I was traveling with Sriram Balaji at that time. Anirudh was with me as it was a trial time where he was traveling with me to get a feel for the Challenger circuit. I happened to tell Anirudh that just apply for a wild card and that we will see what happens. We ended up getting lucky and played in the main draw. 

We played a very good match actually. We lost 4-6 4-6 to Fernando Romboli (BRA, career high of 88) and Ernesto Escobedo (USA, career high of 67). I was not playing Tennis regularly but with that little tennis itself, we were able to make a close match out of it. Anirudh had become stronger and was handling much more than what used to happen before. 

During the pandemic – Anirudh was doing InstagramLive interviews – he came across as extremely organized, very analytical, calm and composed.  Whose thought was this?

Anirudh is very calm and composed as you said. However at times he does not open up and is not vocal about things. On the other hand, I am a very demanding coach – I want the player to be very open and direct in what things are not working. He knows that he can do it irrespective even if things are not done well on a day. Whereas I needed him to open up so that I know better on how I can add much more value to him.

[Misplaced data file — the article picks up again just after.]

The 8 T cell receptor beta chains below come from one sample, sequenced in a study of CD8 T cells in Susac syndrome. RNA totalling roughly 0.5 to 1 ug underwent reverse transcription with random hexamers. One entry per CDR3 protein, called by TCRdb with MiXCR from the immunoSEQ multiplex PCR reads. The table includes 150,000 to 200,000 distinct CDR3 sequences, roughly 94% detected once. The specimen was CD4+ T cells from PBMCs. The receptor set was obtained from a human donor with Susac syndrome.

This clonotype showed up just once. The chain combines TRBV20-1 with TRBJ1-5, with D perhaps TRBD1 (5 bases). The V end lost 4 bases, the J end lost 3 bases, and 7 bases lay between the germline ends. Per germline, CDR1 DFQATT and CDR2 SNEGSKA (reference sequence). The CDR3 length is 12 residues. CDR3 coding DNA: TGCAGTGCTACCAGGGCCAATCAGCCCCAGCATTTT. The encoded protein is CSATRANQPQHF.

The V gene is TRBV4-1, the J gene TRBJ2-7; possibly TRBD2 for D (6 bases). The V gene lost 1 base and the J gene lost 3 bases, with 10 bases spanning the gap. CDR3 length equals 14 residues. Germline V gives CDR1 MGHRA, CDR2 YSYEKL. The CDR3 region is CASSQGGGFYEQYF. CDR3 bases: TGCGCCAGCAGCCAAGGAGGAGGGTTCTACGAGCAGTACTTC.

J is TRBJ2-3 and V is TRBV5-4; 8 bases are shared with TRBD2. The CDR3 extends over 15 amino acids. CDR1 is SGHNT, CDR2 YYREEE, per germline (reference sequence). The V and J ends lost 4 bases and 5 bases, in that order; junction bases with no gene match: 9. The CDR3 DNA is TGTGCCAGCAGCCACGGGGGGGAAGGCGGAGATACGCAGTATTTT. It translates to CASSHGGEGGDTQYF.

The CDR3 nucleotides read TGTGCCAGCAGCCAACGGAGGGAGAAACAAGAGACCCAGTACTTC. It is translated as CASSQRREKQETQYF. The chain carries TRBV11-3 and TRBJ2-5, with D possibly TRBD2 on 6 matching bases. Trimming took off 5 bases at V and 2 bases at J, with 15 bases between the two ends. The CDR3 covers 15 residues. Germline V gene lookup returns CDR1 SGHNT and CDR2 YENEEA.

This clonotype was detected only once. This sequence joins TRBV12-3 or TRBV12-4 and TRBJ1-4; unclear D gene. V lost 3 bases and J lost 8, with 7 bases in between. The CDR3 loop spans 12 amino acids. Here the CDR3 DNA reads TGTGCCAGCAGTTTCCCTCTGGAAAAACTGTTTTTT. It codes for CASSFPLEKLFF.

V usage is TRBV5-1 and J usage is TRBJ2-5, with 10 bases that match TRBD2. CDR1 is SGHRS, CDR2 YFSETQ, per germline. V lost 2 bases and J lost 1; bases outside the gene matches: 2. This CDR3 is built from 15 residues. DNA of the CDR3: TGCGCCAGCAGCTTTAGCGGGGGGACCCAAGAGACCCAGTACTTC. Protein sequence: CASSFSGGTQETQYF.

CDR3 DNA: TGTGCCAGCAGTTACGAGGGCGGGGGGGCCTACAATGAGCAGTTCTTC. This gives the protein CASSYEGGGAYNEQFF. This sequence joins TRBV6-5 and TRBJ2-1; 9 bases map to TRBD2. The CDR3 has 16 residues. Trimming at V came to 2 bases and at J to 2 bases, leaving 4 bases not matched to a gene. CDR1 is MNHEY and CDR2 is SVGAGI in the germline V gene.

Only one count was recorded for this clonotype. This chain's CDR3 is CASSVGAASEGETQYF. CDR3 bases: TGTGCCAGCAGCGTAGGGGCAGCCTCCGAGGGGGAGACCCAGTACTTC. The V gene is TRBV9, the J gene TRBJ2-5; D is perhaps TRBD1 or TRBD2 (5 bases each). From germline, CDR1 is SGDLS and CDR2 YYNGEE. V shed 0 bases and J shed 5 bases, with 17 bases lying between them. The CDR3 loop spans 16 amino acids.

I used to give him books to read and analyze things. So the Instagram Live interviews were a part of making him go outside his comfort zone, talk to people and open himself up a bit more. This is not for publicity but it was for his own personal growth. 

To hear from you and others that he was analytical and well organized – it feels nice. He has grown more confident now gradually and so these small baby steps may have contributed.